Is that the definition of a lie group?

  • #1
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I learned a lie group is a group which satisfied all the conditions of a diferentiable manifold. that is the real rigour definition or just a simplified one?

thanks
 

Answers and Replies

  • #2
wrobel
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.... and the group's multiplication respects the differential structure
 
  • #3
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Suppose the Lie group is on the manifold M. Then not just the multiplication: (g, h) → gh

mult: M × M → M​

but also the operation of taking an element to its inverse: g → g-1

inv: M → M​

are both differentiable.

And note that saying a mapping is differentiable is the normal way to express that the mapping "respects the differentiable structure" of a manifold. In the first case, this refers to the differentiable structure of the product manifold M × M.

In fact, every Lie group's operations mult and inv are not only differentiable, but infinitely differentiable, which means that in local coordinates, every partial derivative of any order, including all mixed partials, is itself differentiable with respect to all coordinates. (Even more can be said: mult and inv are even real analytic, meaning locally expressible in terms of convergent power series.)
 
  • #4
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Thanks very much Wrobel and Zinq.

So let me see if i understand,

(1) a differentiable structure is a map of a set into itself where this map is k-differentiable,

(2) this implies that set is also a manifold (if k=infinite a differentiable manifold)

(3) and if that set also a group, so we have a lie group.

the three satatements above are right?
 
  • #5
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To answer your questions:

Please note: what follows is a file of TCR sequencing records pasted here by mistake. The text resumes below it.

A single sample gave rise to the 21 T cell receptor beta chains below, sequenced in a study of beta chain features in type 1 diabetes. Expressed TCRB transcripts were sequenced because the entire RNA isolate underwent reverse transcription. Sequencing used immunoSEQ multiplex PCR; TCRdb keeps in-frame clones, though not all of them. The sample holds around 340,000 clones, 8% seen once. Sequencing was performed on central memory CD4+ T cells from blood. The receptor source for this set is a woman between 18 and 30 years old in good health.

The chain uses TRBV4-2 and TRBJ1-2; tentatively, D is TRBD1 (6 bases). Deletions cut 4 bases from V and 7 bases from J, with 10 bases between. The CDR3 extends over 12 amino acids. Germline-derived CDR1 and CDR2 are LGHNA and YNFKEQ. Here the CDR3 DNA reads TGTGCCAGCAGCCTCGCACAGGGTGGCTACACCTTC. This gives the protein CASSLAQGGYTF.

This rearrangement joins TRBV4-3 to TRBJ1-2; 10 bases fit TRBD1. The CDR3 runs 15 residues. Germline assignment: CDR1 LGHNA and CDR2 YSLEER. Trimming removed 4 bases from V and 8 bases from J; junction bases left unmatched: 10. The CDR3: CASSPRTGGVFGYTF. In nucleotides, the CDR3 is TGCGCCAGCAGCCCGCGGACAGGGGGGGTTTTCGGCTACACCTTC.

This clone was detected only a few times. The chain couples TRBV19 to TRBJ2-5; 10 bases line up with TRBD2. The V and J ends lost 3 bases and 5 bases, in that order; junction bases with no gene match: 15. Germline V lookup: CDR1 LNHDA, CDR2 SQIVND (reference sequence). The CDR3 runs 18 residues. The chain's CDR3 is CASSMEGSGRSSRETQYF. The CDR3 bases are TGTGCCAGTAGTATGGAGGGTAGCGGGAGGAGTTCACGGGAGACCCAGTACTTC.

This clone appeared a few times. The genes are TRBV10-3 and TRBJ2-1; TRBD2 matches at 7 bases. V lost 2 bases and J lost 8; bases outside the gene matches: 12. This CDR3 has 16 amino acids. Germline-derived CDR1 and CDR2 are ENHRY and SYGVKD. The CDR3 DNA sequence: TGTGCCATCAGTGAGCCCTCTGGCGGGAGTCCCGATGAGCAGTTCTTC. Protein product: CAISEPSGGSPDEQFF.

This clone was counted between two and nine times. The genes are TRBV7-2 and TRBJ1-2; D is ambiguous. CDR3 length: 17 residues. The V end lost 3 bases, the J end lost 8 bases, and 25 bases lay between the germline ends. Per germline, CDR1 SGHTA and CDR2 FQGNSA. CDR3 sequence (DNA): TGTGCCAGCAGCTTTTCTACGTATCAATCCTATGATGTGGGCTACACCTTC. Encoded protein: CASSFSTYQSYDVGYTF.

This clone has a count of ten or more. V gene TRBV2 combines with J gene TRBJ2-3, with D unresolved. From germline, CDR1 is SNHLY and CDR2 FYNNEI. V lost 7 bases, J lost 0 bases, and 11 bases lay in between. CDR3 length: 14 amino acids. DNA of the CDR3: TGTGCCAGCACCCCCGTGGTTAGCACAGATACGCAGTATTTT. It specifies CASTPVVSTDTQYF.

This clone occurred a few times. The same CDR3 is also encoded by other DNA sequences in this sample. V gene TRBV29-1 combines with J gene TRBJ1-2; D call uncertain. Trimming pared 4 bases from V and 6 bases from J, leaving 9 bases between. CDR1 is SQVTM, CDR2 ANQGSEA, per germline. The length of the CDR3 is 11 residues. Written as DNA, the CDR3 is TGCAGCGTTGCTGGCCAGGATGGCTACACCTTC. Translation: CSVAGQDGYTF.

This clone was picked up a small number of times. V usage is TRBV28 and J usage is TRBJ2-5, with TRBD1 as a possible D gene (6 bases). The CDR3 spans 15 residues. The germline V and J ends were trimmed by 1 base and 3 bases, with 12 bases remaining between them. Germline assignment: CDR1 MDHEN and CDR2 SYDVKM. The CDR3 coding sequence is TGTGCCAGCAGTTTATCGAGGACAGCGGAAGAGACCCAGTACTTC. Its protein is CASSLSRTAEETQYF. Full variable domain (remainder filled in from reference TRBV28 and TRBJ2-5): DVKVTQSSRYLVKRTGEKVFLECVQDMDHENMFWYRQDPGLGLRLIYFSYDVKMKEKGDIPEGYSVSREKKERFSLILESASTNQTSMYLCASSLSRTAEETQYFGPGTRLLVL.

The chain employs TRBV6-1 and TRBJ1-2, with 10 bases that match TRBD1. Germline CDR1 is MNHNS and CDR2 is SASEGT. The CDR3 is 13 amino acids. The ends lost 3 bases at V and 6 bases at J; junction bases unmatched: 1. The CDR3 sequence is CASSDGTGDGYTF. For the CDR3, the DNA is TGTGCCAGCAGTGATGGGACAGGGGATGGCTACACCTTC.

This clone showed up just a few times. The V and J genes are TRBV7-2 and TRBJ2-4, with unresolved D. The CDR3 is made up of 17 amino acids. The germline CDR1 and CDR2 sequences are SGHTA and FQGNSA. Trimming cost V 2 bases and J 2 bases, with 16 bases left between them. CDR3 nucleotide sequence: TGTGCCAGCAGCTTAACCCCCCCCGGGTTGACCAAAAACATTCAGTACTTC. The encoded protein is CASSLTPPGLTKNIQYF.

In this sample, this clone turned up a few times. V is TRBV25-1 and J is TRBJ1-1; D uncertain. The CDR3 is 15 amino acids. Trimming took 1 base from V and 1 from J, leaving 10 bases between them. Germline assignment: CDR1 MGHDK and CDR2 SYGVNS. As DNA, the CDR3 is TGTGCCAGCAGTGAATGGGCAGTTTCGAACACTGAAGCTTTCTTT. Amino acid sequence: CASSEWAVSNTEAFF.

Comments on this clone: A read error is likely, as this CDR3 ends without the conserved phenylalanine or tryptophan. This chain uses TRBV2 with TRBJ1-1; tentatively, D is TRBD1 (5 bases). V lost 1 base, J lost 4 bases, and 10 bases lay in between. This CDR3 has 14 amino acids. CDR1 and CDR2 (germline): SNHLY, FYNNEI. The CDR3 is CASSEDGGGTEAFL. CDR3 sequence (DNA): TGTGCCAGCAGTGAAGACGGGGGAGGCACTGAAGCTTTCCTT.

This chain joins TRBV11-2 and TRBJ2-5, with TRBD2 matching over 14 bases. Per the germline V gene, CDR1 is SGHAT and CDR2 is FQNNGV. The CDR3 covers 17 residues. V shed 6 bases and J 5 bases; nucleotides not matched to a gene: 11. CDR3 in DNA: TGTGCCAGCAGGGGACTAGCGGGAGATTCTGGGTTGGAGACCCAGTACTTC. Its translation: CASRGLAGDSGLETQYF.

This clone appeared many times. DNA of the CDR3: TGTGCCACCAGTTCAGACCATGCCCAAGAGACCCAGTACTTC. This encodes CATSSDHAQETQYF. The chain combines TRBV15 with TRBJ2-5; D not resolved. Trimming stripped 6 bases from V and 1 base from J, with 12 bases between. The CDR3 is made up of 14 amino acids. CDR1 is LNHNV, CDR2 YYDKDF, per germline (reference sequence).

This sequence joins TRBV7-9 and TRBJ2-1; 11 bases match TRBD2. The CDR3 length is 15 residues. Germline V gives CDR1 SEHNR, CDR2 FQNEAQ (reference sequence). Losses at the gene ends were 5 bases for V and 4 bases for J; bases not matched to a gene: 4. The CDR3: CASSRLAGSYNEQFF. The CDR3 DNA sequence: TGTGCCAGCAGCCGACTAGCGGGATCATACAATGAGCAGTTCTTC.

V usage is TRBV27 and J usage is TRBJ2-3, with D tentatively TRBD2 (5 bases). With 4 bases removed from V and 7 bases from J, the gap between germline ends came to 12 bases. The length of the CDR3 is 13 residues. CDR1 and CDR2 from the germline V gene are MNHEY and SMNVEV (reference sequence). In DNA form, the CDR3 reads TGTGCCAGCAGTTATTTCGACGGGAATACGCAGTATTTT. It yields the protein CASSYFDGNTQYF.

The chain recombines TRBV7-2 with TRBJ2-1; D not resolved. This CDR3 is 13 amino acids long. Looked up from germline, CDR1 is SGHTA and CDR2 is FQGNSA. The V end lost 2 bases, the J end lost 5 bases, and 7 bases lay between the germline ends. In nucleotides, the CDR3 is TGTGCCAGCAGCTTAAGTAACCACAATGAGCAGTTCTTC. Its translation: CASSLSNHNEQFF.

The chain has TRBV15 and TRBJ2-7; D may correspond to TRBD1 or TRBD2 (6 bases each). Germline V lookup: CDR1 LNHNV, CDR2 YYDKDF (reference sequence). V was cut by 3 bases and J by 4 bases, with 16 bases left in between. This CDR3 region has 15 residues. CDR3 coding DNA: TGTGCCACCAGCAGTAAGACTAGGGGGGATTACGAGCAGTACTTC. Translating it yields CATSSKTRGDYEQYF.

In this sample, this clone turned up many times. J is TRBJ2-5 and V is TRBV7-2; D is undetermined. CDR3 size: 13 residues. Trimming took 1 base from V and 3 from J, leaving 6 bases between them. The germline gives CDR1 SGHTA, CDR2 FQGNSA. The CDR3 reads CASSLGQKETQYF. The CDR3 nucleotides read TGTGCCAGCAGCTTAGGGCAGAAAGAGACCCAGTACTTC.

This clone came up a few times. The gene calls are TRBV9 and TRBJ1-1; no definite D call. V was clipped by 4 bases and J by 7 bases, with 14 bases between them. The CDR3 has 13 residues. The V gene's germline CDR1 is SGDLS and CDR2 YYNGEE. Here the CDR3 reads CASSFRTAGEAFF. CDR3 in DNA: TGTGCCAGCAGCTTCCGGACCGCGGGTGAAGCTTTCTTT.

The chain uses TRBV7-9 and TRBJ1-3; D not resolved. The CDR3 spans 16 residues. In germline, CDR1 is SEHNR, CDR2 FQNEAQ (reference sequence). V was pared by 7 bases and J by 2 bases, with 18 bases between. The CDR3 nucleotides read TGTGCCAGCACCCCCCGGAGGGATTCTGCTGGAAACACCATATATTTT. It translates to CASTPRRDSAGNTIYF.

(1) A differentiable structure (DS) is something different. It is possible to have a DS only on a topological space that is a topological manifold (usually defined as a Hausdorff space such that every point has a neighborhood that is topologically equivalent to an open set in Euclidean space Rn (where n is the same for the whole space).

Given that M is a topological manifold M as above, a differentiable structure is designed so that differentiability makes sense on this manifold. Here is what it is, precisely: It is a collection of nonempty open sets Vj of M such that their union j Vj is equal to all of M, and for each index j there is a mapping

hj: Vj → Rn

that is a homeomorphism onto its image, such that for any Vi and Vj with a nonempty intersection Vi Vj, the mapping

hij = hi o hj -1: hj(Vi Vj) → hi(Vi Vj)

(as a mapping from part of Rn to part of Rn) is differentiable.

A manifold together with a differentiable structure on it is a differentiable manifold.

This may seem complicated, but it is part of understanding what a Lie group is. And when you are familiar with it, it will seem simple. For more information, see these notes: http://www2.math.uu.se/~khf/Otter.pdf.


(2) As you can see from (1), yes, a differentiable structure can only be on a manifold. But: If all the maps hij in (1) are Cr (r times differentiable) then M is called a Cr manifold. A Cr manifold is automatically a Ck manifold for all k ≤ r. A differentiable manifold is just a C1 manifold. (But it might be a Cr manifold for r > 1.) A smooth manifold means it is a Cr manifold for all r ≥ 1, or in other words all the maps hij are infinitely differentiable (C). All Lie groups are in fact C by a very deep theorem due to Deane Montgomery, Andrew Gleason and others, completed about 1952. (Not that you asked, but something even stronger is true: All Lie groups are real analytic (Cω) manifolds, which means that all the maps hij can be expressed by power series with real coefficients.)